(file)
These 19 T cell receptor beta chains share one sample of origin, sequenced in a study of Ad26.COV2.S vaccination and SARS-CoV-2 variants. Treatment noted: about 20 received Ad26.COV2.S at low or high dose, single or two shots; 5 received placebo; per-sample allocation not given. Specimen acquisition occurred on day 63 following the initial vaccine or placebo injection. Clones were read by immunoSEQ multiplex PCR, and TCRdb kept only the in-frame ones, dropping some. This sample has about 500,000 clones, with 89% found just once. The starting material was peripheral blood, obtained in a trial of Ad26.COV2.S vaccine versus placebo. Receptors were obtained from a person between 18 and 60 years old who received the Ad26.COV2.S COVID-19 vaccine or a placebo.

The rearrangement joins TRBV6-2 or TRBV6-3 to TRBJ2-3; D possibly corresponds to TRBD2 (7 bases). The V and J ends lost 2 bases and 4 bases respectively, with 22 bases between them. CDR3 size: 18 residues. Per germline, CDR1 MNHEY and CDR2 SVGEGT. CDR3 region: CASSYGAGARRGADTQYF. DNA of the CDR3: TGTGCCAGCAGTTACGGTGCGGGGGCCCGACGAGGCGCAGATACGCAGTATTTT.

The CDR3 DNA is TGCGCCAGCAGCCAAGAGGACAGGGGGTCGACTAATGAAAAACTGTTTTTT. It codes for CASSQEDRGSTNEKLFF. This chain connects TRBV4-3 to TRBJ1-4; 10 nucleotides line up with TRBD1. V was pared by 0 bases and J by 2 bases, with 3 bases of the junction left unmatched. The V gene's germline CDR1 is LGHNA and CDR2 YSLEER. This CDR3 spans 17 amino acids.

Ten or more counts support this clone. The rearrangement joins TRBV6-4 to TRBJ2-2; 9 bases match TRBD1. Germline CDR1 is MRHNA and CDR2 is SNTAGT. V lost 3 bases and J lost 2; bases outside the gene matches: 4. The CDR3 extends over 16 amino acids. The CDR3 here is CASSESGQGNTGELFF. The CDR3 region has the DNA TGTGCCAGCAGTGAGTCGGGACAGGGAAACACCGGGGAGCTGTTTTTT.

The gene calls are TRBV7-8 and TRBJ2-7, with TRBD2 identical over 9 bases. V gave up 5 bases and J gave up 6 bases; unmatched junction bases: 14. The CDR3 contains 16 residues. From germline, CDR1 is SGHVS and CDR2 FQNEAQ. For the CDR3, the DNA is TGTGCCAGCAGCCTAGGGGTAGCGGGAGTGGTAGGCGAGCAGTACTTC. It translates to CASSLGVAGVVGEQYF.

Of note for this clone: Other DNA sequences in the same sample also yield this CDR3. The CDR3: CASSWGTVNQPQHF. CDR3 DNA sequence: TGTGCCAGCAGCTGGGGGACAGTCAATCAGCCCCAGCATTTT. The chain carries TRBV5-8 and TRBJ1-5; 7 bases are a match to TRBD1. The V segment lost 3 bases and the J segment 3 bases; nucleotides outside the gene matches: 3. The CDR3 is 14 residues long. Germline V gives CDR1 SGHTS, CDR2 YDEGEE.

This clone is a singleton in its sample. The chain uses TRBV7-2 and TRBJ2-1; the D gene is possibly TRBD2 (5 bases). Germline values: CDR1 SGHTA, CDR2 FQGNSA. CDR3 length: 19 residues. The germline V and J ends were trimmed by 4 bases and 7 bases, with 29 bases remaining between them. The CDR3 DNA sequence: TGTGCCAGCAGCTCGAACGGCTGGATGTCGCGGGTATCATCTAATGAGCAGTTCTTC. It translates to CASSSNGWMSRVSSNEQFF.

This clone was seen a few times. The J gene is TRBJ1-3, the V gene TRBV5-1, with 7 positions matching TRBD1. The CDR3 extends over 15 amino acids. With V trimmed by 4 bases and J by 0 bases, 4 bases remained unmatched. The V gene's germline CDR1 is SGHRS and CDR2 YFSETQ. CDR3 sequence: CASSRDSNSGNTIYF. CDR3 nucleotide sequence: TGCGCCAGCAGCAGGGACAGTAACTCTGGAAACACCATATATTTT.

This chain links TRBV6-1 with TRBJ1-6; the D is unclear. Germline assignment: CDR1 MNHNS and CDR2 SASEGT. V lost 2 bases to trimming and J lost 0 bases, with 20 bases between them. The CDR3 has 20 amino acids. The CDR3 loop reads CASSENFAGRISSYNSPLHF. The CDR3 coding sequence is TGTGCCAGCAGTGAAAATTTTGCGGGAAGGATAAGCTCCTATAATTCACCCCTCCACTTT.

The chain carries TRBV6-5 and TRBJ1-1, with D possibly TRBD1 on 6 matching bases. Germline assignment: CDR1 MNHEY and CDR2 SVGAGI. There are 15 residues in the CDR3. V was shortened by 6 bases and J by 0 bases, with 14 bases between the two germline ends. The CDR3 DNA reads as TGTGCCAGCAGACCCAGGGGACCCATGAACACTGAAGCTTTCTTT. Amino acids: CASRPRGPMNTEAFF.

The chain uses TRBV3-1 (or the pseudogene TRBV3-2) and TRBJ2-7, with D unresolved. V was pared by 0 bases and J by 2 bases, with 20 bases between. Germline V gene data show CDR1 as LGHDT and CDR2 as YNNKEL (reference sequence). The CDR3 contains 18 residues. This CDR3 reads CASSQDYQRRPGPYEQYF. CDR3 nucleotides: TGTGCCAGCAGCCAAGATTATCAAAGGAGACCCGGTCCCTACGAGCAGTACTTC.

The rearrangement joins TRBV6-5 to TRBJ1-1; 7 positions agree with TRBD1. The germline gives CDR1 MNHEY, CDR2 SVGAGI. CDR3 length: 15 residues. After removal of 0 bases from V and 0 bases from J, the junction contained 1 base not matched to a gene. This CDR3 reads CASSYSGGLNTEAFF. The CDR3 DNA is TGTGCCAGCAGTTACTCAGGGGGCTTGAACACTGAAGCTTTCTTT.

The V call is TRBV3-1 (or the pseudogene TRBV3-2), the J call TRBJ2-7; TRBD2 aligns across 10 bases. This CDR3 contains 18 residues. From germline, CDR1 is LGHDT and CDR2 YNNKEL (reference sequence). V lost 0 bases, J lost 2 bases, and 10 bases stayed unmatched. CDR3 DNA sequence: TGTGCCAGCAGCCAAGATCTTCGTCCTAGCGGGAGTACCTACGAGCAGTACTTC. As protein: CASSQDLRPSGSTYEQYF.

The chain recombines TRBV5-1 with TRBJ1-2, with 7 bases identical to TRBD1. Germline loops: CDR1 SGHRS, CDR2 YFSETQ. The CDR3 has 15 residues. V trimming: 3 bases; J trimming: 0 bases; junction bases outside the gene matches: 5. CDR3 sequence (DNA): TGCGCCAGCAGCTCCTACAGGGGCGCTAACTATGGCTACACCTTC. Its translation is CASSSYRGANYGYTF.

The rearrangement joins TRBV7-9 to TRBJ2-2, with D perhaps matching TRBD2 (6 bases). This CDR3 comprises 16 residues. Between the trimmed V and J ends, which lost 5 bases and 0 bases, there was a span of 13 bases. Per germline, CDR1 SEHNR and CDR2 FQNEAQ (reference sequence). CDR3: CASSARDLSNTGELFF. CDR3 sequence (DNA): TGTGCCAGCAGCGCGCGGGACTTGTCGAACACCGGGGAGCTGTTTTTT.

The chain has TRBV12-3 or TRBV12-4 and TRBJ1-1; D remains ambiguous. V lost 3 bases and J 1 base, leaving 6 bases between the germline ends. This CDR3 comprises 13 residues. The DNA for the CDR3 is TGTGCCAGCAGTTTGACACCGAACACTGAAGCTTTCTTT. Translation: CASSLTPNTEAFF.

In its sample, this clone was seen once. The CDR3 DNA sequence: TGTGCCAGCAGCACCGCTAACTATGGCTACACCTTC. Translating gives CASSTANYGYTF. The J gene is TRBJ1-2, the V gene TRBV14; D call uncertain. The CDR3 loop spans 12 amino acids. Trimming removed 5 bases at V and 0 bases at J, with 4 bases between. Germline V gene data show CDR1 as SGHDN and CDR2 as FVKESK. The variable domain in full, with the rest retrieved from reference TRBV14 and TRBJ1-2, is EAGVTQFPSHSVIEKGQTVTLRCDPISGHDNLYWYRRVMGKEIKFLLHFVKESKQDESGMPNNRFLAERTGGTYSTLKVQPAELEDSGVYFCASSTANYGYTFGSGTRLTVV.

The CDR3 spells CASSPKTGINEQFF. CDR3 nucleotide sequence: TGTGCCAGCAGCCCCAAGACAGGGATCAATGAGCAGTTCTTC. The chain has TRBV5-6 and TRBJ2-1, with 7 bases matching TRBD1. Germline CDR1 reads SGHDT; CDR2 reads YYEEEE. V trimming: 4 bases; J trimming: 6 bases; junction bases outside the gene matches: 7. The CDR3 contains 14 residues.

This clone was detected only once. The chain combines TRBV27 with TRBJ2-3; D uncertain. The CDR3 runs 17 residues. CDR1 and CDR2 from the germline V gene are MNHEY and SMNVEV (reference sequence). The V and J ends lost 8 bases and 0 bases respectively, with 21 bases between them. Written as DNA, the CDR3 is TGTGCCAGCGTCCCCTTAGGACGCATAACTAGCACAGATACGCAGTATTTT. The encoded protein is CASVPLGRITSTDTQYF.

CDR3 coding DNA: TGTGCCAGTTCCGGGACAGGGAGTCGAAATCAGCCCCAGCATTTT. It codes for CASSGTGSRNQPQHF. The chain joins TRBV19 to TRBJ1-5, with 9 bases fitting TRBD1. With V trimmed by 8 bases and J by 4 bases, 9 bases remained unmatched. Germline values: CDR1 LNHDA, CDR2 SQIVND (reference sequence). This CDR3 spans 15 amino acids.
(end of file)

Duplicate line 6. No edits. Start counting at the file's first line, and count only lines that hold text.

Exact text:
Of note for this clone: Other DNA sequences in the same sample also yield this CDR3. The CDR3: CASSWGTVNQPQHF. CDR3 DNA sequence: TGTGCCAGCAGCTGGGGGACAGTCAATCAGCCCCAGCATTTT. The chain carries TRBV5-8 and TRBJ1-5; 7 bases are a match to TRBD1. The V segment lost 3 bases and the J segment 3 bases; nucleotides outside the gene matches: 3. The CDR3 is 14 residues long. Germline V gives CDR1 SGHTS, CDR2 YDEGEE.